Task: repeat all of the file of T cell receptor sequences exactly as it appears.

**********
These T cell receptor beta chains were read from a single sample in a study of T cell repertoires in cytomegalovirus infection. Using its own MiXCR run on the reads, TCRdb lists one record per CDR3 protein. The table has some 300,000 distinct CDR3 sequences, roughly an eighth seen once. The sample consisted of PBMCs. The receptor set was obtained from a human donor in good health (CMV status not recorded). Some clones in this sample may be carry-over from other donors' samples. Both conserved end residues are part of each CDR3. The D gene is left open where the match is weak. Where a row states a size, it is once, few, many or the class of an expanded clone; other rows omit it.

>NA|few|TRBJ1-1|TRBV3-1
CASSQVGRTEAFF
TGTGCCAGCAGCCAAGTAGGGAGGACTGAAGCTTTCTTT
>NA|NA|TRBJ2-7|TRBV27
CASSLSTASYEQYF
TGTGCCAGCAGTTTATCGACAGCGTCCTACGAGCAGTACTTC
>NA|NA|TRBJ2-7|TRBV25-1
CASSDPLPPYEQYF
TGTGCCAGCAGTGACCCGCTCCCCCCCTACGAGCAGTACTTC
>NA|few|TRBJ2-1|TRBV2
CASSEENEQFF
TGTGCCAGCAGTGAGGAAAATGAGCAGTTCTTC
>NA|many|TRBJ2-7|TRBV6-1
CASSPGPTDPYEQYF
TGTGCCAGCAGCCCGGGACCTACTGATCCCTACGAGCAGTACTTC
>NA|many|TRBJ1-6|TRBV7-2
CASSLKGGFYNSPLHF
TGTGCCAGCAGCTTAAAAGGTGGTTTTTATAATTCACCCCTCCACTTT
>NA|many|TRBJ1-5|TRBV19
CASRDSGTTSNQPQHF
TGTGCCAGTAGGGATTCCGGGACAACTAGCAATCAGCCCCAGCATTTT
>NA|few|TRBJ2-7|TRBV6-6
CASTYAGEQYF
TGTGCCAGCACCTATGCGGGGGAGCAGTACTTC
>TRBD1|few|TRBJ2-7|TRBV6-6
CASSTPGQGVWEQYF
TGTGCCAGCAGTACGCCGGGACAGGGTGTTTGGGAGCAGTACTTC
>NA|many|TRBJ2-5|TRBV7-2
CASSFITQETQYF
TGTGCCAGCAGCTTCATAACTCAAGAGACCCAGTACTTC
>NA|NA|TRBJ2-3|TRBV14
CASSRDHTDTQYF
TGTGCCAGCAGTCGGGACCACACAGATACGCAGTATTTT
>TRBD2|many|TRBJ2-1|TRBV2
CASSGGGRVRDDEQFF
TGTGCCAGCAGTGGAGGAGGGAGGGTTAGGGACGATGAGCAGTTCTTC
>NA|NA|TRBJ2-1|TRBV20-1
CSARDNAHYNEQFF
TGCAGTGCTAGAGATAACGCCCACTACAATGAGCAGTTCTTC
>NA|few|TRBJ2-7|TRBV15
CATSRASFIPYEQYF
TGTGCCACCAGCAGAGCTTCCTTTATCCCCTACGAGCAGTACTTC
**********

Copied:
These T cell receptor beta chains were read from a single sample in a study of T cell repertoires in cytomegalovirus infection. Using its own MiXCR run on the reads, TCRdb lists one record per CDR3 protein. The table has some 300,000 distinct CDR3 sequences, roughly an eighth seen once. The sample consisted of PBMCs. The receptor set was obtained from a human donor in good health (CMV status not recorded). Some clones in this sample may be carry-over from other donors' samples. Both conserved end residues are part of each CDR3. The D gene is left open where the match is weak. Where a row states a size, it is once, few, many or the class of an expanded clone; other rows omit it.

>NA|few|TRBJ1-1|TRBV3-1
CASSQVGRTEAFF
TGTGCCAGCAGCCAAGTAGGGAGGACTGAAGCTTTCTTT
>NA|NA|TRBJ2-7|TRBV27
CASSLSTASYEQYF
TGTGCCAGCAGTTTATCGACAGCGTCCTACGAGCAGTACTTC
>NA|NA|TRBJ2-7|TRBV25-1
CASSDPLPPYEQYF
TGTGCCAGCAGTGACCCGCTCCCCCCCTACGAGCAGTACTTC
>NA|few|TRBJ2-1|TRBV2
CASSEENEQFF
TGTGCCAGCAGTGAGGAAAATGAGCAGTTCTTC
>NA|many|TRBJ2-7|TRBV6-1
CASSPGPTDPYEQYF
TGTGCCAGCAGCCCGGGACCTACTGATCCCTACGAGCAGTACTTC
>NA|many|TRBJ1-6|TRBV7-2
CASSLKGGFYNSPLHF
TGTGCCAGCAGCTTAAAAGGTGGTTTTTATAATTCACCCCTCCACTTT
>NA|many|TRBJ1-5|TRBV19
CASRDSGTTSNQPQHF
TGTGCCAGTAGGGATTCCGGGACAACTAGCAATCAGCCCCAGCATTTT
>NA|few|TRBJ2-7|TRBV6-6
CASTYAGEQYF
TGTGCCAGCACCTATGCGGGGGAGCAGTACTTC
>TRBD1|few|TRBJ2-7|TRBV6-6
CASSTPGQGVWEQYF
TGTGCCAGCAGTACGCCGGGACAGGGTGTTTGGGAGCAGTACTTC
>NA|many|TRBJ2-5|TRBV7-2
CASSFITQETQYF
TGTGCCAGCAGCTTCATAACTCAAGAGACCCAGTACTTC
>NA|NA|TRBJ2-3|TRBV14
CASSRDHTDTQYF
TGTGCCAGCAGTCGGGACCACACAGATACGCAGTATTTT
>TRBD2|many|TRBJ2-1|TRBV2
CASSGGGRVRDDEQFF
TGTGCCAGCAGTGGAGGAGGGAGGGTTAGGGACGATGAGCAGTTCTTC
>NA|NA|TRBJ2-1|TRBV20-1
CSARDNAHYNEQFF
TGCAGTGCTAGAGATAACGCCCACTACAATGAGCAGTTCTTC
>NA|few|TRBJ2-7|TRBV15
CATSRASFIPYEQYF
TGTGCCACCAGCAGAGCTTCCTTTATCCCCTACGAGCAGTACTTC